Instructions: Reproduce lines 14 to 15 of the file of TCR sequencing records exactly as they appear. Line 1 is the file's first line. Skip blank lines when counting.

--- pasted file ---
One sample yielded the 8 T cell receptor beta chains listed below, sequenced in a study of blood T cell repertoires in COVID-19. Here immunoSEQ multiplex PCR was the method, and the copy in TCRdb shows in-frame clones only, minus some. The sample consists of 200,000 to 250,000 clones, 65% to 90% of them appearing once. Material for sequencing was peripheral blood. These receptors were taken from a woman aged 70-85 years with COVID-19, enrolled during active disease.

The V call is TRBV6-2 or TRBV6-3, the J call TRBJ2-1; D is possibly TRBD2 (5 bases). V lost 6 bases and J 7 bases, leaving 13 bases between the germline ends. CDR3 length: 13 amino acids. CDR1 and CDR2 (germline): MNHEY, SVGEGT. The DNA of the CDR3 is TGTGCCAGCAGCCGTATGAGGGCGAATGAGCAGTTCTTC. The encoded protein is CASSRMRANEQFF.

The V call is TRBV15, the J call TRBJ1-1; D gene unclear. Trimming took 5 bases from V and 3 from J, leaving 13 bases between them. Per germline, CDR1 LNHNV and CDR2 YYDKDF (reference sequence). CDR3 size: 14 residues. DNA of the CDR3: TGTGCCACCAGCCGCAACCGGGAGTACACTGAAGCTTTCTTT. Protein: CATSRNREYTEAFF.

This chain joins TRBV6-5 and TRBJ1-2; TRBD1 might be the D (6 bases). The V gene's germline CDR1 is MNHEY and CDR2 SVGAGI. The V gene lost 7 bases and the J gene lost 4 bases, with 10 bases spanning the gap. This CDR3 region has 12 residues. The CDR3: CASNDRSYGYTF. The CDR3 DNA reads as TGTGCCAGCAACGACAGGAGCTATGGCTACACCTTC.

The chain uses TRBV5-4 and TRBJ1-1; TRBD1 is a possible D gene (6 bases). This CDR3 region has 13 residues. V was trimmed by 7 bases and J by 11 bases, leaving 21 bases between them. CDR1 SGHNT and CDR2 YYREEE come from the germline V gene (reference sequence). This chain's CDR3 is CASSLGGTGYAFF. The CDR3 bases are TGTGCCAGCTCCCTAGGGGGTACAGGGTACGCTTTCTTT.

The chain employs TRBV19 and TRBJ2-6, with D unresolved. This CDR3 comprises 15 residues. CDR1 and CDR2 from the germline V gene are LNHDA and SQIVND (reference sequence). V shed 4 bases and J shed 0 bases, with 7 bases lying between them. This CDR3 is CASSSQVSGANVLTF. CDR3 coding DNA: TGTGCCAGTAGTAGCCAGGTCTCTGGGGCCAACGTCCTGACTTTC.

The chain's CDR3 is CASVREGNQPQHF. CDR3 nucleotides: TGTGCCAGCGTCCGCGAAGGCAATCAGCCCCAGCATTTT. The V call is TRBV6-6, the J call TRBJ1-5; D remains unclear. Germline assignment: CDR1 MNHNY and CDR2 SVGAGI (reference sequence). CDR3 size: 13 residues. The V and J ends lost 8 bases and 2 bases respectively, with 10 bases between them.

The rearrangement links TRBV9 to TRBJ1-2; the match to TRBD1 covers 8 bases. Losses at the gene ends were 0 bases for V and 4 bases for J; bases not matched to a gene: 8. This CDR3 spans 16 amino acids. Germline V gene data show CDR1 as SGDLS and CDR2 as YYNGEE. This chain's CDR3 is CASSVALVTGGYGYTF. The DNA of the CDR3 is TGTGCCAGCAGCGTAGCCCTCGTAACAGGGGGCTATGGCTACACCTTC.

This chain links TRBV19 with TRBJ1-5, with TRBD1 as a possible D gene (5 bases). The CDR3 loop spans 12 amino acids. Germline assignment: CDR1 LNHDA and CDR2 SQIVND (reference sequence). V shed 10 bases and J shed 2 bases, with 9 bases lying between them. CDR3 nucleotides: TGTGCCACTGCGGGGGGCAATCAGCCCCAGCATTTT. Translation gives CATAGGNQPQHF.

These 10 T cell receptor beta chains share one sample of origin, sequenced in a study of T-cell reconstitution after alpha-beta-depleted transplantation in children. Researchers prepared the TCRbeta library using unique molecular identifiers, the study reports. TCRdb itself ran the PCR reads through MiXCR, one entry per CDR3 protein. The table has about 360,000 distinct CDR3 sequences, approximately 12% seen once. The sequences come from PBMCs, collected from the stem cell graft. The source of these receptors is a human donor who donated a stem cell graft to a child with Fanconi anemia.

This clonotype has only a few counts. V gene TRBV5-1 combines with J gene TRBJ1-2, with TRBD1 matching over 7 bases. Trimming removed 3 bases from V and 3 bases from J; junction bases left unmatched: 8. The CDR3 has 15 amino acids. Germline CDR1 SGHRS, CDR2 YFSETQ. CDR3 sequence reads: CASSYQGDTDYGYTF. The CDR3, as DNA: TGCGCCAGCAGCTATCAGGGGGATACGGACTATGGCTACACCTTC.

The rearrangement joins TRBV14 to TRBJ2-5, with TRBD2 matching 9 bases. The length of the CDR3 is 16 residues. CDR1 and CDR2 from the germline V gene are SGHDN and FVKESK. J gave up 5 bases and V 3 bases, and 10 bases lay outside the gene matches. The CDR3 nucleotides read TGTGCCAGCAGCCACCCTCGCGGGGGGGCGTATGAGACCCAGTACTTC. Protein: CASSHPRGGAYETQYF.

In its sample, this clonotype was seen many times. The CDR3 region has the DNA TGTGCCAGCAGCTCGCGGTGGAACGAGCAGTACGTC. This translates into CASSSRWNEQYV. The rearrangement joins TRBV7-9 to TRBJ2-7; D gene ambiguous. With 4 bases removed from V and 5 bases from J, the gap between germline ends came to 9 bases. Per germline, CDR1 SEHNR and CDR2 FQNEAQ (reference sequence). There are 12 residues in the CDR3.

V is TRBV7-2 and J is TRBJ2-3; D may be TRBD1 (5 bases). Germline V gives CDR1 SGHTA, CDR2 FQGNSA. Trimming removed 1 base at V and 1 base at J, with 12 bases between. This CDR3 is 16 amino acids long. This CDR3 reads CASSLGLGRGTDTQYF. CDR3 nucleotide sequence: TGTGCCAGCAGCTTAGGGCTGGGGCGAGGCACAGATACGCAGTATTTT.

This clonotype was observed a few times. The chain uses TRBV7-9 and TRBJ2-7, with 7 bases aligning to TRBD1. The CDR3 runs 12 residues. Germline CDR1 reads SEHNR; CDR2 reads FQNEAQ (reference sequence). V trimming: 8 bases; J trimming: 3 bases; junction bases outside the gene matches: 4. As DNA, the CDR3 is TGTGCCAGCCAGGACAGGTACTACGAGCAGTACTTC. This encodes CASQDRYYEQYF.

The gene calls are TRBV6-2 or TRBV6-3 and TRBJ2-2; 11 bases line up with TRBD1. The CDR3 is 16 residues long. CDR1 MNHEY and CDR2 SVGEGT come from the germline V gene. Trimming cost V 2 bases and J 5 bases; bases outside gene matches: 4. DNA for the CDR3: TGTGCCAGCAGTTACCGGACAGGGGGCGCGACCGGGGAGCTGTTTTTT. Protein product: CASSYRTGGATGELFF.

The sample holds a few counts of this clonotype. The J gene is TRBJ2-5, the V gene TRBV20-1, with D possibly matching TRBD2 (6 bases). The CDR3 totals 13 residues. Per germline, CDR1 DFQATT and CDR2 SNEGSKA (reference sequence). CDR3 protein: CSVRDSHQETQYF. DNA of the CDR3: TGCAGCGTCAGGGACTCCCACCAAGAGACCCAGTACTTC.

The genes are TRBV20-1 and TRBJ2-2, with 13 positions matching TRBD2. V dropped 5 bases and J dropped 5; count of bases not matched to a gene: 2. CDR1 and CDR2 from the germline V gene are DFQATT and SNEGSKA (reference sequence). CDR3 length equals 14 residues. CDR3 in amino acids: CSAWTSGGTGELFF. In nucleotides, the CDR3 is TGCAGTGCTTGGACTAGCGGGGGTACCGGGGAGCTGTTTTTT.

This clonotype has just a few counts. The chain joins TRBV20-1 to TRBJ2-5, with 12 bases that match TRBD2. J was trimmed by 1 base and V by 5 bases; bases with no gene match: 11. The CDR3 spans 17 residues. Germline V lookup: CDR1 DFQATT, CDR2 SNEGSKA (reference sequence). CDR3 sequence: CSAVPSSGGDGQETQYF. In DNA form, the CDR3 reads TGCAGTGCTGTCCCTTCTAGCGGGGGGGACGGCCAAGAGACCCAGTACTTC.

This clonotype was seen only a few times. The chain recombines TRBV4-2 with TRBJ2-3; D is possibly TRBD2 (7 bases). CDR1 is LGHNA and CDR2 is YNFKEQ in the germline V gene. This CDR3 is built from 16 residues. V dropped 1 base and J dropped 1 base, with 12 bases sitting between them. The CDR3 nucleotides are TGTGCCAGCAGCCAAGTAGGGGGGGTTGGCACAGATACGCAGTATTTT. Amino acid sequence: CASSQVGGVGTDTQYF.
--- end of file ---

V is TRBV7-2 and J is TRBJ2-3; D may be TRBD1 (5 bases). Germline V gives CDR1 SGHTA, CDR2 FQGNSA. Trimming removed 1 base at V and 1 base at J, with 12 bases between. This CDR3 is 16 amino acids long. This CDR3 reads CASSLGLGRGTDTQYF. CDR3 nucleotide sequence: TGTGCCAGCAGCTTAGGGCTGGGGCGAGGCACAGATACGCAGTATTTT.

This clonotype was observed a few times. The chain uses TRBV7-9 and TRBJ2-7, with 7 bases aligning to TRBD1. The CDR3 runs 12 residues. Germline CDR1 reads SEHNR; CDR2 reads FQNEAQ (reference sequence). V trimming: 8 bases; J trimming: 3 bases; junction bases outside the gene matches: 4. As DNA, the CDR3 is TGTGCCAGCCAGGACAGGTACTACGAGCAGTACTTC. This encodes CASQDRYYEQYF.